Potassium Chloride in Your Water Softener?

Diamond Crystal Potassium Chloride Pellets

Potassium chloride pellets, available at Amazon.com

Here at the SaltlessWater.com, we talk a lot about the disadvantages of water softener salt. It’s bulky and difficult to transport, it’s bad for the environment, and adding sodium to your drinking water isn’t ideal. However, you don’t have to buy a saltless water softener to avoid most of these issues – you can just use potassium chloride instead of standard sodium chloride water softener salt.

Potassium water softener salt works exactly like the standard sodium variety. If you already have a newer water softener, it can probably use potassium just as easily as sodium (check your manual to find out for sure). And if you’re in the market for a new water softener, you should have no problem finding models that include the option to use both types of salt.

So why use potassium?

Well, for one thing, it’s better for the environment. Standard water softener salt produces waste water contaminated with chlorine. This is why many cities have banned the installation of conventional water softening systems, as treating this water puts an additional burden on waste water treatment centers. The EPA says that even at low levels, chloride can be harmful to plants and wildlife. Using potassium in your water softener is much more eco-friendly.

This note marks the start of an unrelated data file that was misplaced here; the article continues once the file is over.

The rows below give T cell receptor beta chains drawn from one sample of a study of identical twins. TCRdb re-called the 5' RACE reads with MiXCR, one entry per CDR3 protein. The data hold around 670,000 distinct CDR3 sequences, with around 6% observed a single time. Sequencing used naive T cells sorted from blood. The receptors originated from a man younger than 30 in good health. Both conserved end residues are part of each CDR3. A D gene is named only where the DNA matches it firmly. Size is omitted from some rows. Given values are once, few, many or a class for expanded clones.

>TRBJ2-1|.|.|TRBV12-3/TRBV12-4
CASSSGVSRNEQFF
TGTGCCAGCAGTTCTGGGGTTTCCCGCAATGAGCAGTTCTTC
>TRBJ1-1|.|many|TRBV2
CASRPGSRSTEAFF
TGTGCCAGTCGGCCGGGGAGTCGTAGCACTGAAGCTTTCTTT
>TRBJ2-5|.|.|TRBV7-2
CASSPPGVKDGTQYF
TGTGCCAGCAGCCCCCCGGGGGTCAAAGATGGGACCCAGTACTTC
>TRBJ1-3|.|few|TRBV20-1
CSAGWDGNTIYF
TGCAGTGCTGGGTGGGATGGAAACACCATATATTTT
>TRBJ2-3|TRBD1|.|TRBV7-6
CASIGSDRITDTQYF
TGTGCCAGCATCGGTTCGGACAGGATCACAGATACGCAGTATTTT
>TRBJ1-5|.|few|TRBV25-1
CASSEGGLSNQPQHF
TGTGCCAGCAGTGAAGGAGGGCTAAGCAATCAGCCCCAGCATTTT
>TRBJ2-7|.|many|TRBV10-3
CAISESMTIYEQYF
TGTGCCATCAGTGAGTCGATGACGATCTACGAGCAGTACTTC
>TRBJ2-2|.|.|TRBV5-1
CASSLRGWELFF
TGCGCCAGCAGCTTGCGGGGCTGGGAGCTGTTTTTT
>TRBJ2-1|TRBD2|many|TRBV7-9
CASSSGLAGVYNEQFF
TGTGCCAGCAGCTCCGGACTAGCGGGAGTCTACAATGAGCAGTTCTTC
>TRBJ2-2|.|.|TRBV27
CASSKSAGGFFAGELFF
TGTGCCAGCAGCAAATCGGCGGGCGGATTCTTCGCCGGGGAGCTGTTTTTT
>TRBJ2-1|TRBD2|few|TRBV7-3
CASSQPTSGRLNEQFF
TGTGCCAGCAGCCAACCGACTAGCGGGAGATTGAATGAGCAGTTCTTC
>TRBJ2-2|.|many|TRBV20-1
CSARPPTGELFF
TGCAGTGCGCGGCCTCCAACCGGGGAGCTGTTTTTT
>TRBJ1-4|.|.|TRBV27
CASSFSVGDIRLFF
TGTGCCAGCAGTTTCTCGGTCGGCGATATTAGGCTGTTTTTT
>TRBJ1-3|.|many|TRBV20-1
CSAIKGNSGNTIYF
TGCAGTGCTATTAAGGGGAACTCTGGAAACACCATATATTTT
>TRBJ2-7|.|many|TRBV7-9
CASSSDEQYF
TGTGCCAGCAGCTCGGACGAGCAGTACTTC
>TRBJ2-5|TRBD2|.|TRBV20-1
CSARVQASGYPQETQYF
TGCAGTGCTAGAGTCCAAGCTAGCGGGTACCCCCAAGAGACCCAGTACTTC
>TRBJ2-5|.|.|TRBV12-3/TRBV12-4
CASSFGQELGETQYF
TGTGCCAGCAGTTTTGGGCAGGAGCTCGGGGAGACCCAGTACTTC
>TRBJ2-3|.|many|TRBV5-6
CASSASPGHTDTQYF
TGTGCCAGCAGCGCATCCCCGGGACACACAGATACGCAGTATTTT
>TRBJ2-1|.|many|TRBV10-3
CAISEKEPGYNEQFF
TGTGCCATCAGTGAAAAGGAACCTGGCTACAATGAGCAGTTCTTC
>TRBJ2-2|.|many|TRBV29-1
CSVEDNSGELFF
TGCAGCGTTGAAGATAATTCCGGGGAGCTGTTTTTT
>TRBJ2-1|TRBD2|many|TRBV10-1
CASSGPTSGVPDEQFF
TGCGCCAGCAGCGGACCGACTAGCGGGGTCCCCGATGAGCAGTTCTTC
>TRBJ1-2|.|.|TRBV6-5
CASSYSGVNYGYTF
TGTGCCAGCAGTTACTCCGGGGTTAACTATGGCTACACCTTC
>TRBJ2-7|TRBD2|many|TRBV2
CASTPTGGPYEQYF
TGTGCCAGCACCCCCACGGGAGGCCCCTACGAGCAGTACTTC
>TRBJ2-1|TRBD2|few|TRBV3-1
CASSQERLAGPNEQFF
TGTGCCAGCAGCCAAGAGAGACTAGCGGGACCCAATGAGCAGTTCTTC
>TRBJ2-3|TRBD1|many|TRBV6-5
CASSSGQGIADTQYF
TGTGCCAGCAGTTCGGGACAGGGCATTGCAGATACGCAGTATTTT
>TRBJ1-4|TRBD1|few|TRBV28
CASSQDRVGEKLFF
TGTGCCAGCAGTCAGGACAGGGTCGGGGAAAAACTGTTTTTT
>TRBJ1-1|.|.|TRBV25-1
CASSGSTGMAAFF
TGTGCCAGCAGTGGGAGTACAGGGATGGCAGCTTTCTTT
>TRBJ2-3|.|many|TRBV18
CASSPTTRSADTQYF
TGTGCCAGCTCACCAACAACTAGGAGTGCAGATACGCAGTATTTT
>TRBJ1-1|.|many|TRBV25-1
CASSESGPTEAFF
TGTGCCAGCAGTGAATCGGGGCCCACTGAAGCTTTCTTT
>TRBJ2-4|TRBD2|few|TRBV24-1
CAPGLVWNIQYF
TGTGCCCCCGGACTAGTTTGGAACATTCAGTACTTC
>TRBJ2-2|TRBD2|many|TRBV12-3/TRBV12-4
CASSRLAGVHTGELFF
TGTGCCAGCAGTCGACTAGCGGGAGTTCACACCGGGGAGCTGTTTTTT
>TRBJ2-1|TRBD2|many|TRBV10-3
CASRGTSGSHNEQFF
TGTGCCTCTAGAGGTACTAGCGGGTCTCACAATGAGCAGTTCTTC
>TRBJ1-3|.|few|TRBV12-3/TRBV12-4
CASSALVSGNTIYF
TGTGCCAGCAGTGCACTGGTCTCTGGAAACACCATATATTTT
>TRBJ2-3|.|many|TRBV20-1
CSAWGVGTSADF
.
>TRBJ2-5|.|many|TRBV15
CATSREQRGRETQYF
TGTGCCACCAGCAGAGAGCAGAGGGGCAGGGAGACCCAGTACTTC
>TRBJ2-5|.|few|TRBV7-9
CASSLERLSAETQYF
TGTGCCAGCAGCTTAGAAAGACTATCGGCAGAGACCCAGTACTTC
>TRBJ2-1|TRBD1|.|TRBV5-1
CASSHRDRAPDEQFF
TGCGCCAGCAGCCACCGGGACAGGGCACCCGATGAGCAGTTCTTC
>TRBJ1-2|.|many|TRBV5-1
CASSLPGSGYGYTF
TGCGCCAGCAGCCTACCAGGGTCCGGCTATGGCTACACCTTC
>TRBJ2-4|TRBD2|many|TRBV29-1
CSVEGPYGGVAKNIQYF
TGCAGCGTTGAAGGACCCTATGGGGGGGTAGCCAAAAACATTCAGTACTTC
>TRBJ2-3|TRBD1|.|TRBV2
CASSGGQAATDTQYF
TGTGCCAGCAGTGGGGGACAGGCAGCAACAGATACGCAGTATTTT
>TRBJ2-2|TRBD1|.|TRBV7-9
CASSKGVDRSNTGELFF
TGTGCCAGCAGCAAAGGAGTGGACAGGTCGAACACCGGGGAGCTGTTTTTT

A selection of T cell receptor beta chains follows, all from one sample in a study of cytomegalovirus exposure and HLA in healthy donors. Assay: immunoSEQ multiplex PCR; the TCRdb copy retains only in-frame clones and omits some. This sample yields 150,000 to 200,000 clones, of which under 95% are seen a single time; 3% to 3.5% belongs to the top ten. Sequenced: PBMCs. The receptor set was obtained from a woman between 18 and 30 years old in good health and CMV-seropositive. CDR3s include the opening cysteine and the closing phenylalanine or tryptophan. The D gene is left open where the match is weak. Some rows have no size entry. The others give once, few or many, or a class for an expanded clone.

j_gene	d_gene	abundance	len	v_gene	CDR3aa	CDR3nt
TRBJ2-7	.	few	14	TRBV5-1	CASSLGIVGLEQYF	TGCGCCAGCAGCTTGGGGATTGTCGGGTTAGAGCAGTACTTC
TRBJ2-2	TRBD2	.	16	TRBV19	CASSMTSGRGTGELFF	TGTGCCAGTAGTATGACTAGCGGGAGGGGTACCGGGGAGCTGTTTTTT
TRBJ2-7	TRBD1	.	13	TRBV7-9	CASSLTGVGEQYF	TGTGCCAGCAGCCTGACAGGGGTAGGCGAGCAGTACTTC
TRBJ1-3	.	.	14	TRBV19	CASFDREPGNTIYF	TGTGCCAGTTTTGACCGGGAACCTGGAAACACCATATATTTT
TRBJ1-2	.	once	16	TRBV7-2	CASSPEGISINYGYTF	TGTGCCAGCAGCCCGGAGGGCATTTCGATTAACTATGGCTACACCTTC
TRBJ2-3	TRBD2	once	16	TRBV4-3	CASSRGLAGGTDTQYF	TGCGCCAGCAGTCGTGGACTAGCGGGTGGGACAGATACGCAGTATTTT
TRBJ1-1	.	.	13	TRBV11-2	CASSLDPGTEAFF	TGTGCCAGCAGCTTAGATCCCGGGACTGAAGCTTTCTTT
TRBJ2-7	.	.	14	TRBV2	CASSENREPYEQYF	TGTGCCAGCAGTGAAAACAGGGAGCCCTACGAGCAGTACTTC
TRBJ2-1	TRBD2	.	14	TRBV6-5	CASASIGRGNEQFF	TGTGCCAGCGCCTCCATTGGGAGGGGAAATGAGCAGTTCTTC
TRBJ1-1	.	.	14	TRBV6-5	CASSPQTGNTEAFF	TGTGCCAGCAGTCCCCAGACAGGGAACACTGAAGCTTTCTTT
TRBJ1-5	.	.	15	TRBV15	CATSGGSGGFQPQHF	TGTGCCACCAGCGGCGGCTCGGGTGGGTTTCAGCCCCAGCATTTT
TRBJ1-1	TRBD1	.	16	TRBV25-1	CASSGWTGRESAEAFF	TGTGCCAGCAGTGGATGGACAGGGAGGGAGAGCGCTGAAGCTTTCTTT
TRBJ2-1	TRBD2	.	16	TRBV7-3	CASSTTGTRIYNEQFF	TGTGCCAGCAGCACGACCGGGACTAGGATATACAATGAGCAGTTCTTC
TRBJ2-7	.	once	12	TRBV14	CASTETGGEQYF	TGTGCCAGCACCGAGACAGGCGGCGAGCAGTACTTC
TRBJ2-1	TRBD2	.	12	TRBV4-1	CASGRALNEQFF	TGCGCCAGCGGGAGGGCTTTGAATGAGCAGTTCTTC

Another selling point for many people is the health benefits of potassium over sodium. A lot of people who are on low sodium diets or are just concerned about the health of their families don’t like the idea of having salty tap water. Now, the amount of sodium or potassium added by water softeners is so minuscule that it’s probably not going to have a big impact one way or another. Still, for people who really want to maximize their nutrition, adding potassium to their water instead of sodium is a clear winner.

Unfortunately, using potassium chloride doesn’t alleviate the inconvenience of dealing with water softener salt (for that, you need a salt free water softener). In fact, it probably makes it even less convenient. Not only do you still have to buy hefty bags of salt, but you may have a harder time finding them. Potassium pellets aren’t sold in as many places as sodium, and it’s typically a lot more expensive. Of course, if you have a service that delivers your salt for you, switching to potassium could be a simple matter of letting your delivery person know what you want.

So, in a nutshell, the benefits of using potassium chloride are pretty incremental, and many homeowners decide that they just aren’t worth the extra cost. But for a lot of other people, these “minor” benefits are important enough to go the extra mile (sometimes literally) for potassium.